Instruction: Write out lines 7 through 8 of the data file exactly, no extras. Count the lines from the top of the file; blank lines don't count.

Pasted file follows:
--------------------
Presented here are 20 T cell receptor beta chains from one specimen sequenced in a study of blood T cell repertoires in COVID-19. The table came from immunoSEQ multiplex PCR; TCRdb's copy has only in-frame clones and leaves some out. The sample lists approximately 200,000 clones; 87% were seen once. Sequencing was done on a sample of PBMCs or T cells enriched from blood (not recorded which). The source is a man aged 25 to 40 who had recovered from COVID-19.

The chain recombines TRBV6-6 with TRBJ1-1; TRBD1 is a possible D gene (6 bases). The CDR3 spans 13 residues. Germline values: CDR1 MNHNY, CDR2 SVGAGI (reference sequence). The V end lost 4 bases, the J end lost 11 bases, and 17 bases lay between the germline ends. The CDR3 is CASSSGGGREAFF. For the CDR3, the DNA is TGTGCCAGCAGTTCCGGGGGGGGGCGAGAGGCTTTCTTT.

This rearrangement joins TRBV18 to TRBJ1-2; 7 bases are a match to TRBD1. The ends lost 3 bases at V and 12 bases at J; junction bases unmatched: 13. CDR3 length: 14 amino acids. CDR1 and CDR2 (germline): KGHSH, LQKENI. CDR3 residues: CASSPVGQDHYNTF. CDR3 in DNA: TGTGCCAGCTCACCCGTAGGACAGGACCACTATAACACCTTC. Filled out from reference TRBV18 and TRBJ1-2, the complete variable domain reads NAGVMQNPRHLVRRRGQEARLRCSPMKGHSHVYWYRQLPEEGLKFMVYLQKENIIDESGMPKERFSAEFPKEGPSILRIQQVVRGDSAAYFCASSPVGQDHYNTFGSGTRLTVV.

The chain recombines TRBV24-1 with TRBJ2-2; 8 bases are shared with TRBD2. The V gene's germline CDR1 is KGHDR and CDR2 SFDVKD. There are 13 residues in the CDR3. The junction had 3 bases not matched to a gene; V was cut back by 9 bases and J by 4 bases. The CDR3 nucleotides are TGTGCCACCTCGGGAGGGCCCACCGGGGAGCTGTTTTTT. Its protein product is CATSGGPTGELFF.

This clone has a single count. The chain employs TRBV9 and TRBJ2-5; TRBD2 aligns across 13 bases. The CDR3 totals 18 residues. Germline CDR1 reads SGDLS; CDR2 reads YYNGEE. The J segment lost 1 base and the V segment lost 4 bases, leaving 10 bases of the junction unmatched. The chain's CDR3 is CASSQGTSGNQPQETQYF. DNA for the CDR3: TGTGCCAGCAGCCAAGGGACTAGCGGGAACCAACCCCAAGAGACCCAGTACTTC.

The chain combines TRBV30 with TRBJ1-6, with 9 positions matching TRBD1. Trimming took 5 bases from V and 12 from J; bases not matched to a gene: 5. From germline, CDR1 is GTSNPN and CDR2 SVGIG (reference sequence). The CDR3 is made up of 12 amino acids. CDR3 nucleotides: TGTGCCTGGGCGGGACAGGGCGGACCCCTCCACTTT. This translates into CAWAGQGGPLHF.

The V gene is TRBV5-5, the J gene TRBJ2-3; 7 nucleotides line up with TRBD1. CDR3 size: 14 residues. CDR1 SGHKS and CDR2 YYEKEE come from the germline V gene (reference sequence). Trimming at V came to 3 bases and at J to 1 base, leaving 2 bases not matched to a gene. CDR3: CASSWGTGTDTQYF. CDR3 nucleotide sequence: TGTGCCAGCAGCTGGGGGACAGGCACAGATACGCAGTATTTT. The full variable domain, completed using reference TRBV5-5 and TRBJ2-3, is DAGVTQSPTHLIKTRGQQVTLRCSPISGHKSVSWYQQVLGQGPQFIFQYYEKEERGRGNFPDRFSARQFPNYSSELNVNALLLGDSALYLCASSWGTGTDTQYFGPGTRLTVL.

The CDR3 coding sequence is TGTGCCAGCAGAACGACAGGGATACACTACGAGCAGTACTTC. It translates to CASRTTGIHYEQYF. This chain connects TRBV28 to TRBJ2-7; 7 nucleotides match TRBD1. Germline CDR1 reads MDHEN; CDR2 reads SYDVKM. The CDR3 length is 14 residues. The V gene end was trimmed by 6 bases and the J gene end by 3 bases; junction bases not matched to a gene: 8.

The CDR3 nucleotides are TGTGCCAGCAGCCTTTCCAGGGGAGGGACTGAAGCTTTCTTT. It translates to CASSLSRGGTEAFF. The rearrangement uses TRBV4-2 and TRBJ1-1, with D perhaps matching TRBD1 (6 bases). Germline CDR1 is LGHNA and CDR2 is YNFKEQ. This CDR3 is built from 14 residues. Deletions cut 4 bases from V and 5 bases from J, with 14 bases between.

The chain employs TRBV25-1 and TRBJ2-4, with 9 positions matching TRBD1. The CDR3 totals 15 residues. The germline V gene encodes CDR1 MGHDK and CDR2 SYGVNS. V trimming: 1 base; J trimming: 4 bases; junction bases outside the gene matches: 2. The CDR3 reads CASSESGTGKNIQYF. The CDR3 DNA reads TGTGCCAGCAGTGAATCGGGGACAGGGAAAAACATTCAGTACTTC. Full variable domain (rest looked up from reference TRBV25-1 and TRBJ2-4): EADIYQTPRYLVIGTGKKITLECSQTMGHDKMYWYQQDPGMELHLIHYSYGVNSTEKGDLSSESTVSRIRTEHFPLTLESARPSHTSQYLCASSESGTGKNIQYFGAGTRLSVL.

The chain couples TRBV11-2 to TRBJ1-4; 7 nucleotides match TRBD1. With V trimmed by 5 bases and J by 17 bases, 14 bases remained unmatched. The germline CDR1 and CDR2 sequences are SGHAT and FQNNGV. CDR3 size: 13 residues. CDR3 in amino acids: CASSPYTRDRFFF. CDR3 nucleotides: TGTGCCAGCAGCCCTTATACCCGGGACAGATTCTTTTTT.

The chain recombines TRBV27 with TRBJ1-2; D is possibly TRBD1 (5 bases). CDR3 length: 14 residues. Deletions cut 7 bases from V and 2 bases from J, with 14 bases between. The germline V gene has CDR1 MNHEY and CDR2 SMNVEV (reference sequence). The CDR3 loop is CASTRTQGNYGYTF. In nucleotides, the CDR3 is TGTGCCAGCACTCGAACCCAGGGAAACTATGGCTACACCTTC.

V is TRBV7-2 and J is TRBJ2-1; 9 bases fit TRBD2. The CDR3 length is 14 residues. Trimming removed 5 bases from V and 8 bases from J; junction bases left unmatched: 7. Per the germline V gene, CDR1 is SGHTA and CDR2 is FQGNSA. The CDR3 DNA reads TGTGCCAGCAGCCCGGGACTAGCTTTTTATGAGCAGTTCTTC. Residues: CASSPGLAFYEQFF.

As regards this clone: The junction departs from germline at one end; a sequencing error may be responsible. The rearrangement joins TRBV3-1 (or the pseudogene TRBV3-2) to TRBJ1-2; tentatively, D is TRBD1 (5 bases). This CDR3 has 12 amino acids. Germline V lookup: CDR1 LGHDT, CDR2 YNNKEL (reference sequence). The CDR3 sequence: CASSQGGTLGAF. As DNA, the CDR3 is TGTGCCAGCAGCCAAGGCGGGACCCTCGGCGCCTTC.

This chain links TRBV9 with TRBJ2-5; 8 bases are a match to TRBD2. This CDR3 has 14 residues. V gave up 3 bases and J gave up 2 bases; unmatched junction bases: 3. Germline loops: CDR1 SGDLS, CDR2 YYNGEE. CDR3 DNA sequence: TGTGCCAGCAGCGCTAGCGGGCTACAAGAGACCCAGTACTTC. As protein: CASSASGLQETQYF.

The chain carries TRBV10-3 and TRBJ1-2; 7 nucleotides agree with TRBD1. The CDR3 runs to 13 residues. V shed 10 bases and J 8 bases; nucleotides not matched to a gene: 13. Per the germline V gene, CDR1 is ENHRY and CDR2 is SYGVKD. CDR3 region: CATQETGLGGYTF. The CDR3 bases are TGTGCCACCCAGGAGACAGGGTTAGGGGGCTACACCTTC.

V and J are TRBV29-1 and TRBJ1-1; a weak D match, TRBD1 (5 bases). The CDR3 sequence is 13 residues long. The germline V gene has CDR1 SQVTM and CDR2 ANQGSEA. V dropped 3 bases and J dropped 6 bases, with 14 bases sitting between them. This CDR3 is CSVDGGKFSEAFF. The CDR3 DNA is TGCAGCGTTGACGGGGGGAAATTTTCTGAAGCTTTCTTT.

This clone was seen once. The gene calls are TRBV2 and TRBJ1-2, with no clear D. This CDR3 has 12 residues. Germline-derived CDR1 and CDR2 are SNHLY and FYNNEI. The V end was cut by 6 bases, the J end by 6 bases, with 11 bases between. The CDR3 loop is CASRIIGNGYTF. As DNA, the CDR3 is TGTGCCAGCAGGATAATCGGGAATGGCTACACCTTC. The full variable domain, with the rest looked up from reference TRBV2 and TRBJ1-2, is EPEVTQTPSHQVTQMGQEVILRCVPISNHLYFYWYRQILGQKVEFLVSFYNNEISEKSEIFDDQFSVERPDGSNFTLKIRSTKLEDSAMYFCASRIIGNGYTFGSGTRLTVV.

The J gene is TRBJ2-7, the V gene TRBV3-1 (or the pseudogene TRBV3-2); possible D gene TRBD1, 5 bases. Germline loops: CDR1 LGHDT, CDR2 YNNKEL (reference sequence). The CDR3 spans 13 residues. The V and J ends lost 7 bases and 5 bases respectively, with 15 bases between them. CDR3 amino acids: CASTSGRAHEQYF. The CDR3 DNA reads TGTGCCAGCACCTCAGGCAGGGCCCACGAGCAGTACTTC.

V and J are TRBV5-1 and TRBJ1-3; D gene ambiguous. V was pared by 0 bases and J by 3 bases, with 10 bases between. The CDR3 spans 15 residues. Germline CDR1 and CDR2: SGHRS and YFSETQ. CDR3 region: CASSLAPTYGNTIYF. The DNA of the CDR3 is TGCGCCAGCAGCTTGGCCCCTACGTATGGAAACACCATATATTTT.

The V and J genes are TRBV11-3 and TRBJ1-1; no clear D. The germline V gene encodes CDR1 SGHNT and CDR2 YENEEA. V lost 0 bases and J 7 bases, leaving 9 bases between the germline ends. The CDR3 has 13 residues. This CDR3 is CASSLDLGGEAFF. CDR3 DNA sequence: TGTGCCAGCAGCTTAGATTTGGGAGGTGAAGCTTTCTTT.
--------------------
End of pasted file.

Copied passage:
The V gene is TRBV5-5, the J gene TRBJ2-3; 7 nucleotides line up with TRBD1. CDR3 size: 14 residues. CDR1 SGHKS and CDR2 YYEKEE come from the germline V gene (reference sequence). Trimming at V came to 3 bases and at J to 1 base, leaving 2 bases not matched to a gene. CDR3: CASSWGTGTDTQYF. CDR3 nucleotide sequence: TGTGCCAGCAGCTGGGGGACAGGCACAGATACGCAGTATTTT. The full variable domain, completed using reference TRBV5-5 and TRBJ2-3, is DAGVTQSPTHLIKTRGQQVTLRCSPISGHKSVSWYQQVLGQGPQFIFQYYEKEERGRGNFPDRFSARQFPNYSSELNVNALLLGDSALYLCASSWGTGTDTQYFGPGTRLTVL.

The CDR3 coding sequence is TGTGCCAGCAGAACGACAGGGATACACTACGAGCAGTACTTC. It translates to CASRTTGIHYEQYF. This chain connects TRBV28 to TRBJ2-7; 7 nucleotides match TRBD1. Germline CDR1 reads MDHEN; CDR2 reads SYDVKM. The CDR3 length is 14 residues. The V gene end was trimmed by 6 bases and the J gene end by 3 bases; junction bases not matched to a gene: 8.